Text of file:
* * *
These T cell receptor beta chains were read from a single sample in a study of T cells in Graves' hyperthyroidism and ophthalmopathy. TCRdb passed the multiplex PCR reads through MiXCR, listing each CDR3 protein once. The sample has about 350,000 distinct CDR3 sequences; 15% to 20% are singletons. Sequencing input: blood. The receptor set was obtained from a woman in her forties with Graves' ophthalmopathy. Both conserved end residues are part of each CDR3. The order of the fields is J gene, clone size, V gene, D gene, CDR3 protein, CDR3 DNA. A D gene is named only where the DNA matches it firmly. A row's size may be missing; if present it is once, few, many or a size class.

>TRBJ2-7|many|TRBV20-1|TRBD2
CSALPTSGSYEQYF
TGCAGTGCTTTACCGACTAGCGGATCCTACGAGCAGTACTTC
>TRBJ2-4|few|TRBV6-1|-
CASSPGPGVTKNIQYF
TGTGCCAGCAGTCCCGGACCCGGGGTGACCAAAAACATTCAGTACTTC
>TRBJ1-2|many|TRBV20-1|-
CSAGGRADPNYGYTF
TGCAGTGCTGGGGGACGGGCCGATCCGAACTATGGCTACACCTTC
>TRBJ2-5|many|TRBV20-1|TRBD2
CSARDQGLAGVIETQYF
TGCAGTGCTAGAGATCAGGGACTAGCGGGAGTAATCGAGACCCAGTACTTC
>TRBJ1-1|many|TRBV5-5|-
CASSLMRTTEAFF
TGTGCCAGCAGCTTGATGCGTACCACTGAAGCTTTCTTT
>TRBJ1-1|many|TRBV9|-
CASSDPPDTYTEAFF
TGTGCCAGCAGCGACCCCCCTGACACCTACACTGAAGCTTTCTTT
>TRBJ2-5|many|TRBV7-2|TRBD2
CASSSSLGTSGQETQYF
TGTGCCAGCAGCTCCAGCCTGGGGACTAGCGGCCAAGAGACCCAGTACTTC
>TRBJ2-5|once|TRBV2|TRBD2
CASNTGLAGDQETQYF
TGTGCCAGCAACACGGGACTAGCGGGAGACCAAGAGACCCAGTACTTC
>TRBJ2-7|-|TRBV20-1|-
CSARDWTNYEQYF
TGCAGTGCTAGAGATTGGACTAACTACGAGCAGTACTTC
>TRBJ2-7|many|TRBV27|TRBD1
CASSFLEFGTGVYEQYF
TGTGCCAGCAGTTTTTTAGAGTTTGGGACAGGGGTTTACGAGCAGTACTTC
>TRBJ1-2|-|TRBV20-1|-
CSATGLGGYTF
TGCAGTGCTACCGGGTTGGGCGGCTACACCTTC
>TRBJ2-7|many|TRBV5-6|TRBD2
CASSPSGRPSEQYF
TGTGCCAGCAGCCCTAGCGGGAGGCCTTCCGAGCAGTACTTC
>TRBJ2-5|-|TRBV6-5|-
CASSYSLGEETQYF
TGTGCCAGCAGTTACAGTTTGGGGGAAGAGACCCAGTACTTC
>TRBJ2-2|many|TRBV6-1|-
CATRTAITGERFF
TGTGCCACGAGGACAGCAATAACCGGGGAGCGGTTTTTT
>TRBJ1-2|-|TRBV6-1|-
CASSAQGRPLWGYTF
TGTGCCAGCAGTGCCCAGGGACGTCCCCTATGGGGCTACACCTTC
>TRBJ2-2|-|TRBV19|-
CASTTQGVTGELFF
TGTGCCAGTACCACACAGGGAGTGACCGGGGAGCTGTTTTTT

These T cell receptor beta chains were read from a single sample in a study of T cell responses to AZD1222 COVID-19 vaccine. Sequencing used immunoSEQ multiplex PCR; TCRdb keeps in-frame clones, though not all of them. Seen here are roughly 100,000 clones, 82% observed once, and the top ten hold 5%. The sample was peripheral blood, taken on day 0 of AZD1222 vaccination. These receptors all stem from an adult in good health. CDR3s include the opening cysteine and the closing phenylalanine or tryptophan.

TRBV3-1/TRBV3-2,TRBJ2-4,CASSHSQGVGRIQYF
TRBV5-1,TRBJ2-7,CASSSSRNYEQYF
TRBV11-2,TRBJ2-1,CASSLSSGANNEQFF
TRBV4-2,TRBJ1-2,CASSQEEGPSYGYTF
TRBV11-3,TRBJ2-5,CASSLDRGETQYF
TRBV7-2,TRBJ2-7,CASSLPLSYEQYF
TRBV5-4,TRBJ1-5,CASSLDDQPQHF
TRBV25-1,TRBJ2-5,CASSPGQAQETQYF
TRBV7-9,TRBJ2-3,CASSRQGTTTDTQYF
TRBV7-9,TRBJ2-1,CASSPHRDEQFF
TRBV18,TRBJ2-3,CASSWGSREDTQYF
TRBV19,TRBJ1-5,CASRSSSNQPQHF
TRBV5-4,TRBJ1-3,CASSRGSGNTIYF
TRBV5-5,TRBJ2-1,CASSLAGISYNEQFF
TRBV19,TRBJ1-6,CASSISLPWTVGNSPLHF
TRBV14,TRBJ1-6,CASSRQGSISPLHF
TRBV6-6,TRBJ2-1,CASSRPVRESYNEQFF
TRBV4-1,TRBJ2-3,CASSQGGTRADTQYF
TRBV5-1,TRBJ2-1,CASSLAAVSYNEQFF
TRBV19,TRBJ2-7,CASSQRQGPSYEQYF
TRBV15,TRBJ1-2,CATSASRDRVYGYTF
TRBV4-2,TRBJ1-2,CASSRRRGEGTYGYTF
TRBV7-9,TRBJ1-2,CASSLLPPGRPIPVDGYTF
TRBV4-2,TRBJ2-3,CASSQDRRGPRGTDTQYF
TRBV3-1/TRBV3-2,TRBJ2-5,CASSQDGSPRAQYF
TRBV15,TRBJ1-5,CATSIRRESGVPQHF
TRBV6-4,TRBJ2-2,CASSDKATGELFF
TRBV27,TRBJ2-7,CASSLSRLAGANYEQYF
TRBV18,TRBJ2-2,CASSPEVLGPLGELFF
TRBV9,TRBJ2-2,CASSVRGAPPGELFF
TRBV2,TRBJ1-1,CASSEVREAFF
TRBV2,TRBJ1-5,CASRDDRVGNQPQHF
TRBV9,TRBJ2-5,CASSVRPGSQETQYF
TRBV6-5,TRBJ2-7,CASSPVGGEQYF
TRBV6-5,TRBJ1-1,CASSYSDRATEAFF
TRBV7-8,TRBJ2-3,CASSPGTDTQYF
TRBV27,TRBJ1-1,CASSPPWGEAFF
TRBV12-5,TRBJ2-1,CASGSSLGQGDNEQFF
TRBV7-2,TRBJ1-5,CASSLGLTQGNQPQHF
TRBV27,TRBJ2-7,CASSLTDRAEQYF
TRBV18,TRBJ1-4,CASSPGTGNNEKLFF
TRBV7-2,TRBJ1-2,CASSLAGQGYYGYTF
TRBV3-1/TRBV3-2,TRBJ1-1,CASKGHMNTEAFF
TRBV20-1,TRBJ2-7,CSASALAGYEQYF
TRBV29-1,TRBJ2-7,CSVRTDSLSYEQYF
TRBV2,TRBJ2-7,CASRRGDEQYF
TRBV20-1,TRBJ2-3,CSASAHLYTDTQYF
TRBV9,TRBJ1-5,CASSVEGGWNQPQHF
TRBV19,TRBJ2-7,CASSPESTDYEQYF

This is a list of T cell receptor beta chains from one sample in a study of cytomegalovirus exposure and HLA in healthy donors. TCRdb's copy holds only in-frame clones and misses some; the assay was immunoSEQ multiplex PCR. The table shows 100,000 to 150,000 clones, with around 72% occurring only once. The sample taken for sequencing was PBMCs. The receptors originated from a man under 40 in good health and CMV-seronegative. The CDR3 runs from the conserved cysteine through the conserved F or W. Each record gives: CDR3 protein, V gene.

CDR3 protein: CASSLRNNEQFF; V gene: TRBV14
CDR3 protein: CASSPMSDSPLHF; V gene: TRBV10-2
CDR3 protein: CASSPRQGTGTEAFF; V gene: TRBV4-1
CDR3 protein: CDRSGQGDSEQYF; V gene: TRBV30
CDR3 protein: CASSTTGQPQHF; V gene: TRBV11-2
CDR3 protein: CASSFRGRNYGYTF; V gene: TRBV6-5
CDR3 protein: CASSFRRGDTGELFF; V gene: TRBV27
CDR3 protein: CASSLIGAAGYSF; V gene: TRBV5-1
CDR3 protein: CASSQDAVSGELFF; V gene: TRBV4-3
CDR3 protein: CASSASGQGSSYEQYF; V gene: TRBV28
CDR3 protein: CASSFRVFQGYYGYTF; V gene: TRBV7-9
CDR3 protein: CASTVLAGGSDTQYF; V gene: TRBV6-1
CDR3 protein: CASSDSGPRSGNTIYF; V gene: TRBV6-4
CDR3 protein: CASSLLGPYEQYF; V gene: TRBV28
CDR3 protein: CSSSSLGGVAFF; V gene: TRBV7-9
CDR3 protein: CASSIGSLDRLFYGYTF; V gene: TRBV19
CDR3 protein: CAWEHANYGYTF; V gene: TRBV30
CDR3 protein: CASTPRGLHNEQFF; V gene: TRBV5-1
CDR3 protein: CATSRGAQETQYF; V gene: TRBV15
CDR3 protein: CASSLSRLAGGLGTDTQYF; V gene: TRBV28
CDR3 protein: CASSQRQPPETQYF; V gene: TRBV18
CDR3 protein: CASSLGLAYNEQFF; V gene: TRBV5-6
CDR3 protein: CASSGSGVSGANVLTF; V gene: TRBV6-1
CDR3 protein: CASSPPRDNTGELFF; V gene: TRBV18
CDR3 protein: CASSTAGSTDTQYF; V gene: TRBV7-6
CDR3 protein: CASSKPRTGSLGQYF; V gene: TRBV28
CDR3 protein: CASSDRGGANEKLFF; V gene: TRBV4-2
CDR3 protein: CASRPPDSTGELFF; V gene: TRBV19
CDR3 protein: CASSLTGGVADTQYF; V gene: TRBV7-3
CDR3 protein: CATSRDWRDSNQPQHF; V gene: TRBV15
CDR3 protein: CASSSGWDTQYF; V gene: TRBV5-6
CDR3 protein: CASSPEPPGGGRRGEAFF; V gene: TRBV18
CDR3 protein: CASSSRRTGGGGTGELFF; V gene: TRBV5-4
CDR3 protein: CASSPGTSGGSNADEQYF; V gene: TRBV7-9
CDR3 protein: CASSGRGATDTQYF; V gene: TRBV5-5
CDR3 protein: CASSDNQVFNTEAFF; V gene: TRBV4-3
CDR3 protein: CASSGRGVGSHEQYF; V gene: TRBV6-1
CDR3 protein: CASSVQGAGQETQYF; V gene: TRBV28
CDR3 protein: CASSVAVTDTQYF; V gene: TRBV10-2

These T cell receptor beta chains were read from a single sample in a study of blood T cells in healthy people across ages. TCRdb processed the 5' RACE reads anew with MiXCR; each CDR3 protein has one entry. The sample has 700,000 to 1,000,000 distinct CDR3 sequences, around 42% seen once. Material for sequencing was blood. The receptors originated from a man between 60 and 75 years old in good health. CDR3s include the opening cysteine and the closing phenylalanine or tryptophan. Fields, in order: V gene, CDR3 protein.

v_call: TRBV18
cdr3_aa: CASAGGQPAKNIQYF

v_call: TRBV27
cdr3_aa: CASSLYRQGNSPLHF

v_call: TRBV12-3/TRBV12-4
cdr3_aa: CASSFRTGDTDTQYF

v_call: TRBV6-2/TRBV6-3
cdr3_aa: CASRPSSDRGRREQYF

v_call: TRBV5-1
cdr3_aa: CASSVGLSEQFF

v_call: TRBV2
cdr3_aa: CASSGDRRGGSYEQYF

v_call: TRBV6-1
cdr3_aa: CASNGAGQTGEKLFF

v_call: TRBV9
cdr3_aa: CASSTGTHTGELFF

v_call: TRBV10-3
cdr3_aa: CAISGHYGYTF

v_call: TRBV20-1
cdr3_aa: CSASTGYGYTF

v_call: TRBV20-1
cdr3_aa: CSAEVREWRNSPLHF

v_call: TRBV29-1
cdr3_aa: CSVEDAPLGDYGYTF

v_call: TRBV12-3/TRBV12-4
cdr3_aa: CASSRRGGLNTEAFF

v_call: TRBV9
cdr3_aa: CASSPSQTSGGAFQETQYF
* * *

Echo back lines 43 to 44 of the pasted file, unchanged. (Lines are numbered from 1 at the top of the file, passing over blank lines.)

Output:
TGTGCCACGAGGACAGCAATAACCGGGGAGCGGTTTTTT
>TRBJ1-2|-|TRBV6-1|-